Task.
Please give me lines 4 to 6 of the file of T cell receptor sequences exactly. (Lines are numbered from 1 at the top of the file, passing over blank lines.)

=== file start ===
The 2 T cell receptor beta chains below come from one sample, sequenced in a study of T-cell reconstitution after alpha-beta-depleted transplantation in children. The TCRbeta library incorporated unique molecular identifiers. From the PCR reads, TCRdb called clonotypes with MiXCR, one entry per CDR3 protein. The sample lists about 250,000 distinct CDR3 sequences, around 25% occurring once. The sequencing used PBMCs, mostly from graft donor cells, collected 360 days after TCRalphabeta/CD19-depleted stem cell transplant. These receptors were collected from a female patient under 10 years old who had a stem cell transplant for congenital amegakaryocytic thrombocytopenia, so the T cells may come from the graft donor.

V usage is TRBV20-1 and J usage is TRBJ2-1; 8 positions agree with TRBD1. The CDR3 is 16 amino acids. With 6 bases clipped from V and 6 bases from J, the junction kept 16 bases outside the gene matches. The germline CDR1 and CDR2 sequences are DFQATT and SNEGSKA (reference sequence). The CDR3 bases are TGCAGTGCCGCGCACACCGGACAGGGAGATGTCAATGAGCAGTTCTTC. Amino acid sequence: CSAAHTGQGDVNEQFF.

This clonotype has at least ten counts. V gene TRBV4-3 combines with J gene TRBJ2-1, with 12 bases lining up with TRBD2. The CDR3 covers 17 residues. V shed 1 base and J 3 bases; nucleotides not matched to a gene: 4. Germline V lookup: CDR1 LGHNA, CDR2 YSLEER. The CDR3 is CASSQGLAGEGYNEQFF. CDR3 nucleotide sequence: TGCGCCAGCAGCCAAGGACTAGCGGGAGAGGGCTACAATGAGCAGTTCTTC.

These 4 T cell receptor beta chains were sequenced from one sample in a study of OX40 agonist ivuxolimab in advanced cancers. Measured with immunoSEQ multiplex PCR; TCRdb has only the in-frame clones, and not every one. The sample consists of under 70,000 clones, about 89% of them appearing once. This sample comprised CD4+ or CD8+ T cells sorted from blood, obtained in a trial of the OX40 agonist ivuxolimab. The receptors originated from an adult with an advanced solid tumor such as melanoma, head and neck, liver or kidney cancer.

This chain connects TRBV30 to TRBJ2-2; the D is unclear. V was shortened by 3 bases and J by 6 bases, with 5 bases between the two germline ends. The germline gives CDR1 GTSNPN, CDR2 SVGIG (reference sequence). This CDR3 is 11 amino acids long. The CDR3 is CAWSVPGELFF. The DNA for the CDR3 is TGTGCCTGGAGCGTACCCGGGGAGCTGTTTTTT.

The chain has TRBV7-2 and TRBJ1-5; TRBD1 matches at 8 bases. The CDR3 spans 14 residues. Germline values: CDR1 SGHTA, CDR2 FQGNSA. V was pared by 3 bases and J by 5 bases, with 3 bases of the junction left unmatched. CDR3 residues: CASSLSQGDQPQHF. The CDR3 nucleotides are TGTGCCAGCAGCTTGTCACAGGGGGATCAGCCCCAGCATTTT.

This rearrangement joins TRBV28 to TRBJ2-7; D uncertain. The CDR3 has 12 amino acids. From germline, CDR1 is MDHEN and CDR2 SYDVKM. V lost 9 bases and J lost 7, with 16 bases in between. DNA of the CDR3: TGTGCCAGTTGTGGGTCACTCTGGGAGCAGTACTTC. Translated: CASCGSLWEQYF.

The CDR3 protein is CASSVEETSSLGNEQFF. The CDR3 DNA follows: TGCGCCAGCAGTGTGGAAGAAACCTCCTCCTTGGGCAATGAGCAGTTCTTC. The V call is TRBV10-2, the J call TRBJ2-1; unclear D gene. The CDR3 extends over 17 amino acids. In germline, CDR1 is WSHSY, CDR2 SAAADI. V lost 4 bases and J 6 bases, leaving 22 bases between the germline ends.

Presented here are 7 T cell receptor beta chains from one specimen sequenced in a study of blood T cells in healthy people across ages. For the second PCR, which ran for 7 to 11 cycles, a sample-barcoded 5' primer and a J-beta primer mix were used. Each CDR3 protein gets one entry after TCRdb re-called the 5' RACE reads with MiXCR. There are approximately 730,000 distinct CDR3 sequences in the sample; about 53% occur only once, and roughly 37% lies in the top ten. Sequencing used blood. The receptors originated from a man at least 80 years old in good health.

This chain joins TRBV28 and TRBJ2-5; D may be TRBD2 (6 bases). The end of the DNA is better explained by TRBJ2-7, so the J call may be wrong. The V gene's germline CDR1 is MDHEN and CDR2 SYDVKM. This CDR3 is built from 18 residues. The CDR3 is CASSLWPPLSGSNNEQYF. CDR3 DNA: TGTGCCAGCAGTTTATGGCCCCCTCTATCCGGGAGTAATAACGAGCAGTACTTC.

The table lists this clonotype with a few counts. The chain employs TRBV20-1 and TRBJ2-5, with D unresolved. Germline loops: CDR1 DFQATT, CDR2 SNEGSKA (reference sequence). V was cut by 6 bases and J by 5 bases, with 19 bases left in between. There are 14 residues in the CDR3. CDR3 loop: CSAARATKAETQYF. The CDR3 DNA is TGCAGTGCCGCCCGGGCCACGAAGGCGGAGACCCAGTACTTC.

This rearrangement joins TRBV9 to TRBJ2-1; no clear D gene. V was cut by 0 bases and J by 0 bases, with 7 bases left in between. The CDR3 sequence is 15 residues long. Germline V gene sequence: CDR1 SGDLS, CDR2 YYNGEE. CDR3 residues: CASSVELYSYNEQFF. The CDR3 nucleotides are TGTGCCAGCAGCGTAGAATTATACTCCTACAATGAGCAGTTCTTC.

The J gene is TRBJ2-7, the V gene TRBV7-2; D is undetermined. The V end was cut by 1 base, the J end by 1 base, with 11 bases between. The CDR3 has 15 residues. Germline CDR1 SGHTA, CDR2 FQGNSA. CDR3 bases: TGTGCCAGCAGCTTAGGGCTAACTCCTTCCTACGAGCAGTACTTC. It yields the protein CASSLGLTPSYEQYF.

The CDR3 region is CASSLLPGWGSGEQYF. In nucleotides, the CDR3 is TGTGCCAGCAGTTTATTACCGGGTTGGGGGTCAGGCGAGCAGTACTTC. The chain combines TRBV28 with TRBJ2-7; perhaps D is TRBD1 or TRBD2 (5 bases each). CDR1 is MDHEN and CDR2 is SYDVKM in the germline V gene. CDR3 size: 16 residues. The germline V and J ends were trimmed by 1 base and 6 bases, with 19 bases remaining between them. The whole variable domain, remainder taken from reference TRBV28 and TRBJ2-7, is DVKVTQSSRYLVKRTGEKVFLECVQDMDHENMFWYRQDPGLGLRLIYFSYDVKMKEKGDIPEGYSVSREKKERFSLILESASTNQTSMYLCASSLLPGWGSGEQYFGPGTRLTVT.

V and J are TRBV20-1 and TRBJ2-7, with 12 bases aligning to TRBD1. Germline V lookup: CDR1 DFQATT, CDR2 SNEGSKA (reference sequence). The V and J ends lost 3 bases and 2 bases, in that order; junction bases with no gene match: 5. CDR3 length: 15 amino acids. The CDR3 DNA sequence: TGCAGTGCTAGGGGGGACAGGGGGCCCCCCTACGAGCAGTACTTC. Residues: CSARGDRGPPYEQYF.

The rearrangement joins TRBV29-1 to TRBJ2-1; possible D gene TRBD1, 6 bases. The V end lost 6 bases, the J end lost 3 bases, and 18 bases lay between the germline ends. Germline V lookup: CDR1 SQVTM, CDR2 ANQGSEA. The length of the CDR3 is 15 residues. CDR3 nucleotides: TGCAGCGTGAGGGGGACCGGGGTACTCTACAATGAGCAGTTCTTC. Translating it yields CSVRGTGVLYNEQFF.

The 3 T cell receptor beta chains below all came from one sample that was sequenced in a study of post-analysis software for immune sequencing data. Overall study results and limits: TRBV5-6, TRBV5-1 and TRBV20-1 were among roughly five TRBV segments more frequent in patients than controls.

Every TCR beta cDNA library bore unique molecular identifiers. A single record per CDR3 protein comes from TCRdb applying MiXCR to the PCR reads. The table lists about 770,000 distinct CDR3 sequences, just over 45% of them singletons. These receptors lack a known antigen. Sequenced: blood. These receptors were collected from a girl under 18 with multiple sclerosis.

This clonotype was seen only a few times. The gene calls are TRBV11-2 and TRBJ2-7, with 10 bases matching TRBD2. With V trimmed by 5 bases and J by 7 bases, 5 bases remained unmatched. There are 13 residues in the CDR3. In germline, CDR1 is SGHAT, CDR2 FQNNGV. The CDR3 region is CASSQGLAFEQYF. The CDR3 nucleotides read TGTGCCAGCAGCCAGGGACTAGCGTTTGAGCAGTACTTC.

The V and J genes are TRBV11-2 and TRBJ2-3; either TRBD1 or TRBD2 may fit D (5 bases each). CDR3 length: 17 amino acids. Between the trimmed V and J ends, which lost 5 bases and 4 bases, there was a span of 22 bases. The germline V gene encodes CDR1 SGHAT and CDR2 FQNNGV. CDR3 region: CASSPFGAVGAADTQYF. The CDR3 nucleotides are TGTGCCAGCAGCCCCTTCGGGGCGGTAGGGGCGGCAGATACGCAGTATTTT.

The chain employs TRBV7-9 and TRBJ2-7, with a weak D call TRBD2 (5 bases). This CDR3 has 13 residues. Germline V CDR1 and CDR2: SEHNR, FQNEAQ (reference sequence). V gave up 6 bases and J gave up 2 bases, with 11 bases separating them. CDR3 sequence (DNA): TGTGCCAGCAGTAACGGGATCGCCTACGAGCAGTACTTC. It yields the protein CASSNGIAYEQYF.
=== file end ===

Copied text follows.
These 4 T cell receptor beta chains were sequenced from one sample in a study of OX40 agonist ivuxolimab in advanced cancers. Measured with immunoSEQ multiplex PCR; TCRdb has only the in-frame clones, and not every one. The sample consists of under 70,000 clones, about 89% of them appearing once. This sample comprised CD4+ or CD8+ T cells sorted from blood, obtained in a trial of the OX40 agonist ivuxolimab. The receptors originated from an adult with an advanced solid tumor such as melanoma, head and neck, liver or kidney cancer.

This chain connects TRBV30 to TRBJ2-2; the D is unclear. V was shortened by 3 bases and J by 6 bases, with 5 bases between the two germline ends. The germline gives CDR1 GTSNPN, CDR2 SVGIG (reference sequence). This CDR3 is 11 amino acids long. The CDR3 is CAWSVPGELFF. The DNA for the CDR3 is TGTGCCTGGAGCGTACCCGGGGAGCTGTTTTTT.

The chain has TRBV7-2 and TRBJ1-5; TRBD1 matches at 8 bases. The CDR3 spans 14 residues. Germline values: CDR1 SGHTA, CDR2 FQGNSA. V was pared by 3 bases and J by 5 bases, with 3 bases of the junction left unmatched. CDR3 residues: CASSLSQGDQPQHF. The CDR3 nucleotides are TGTGCCAGCAGCTTGTCACAGGGGGATCAGCCCCAGCATTTT.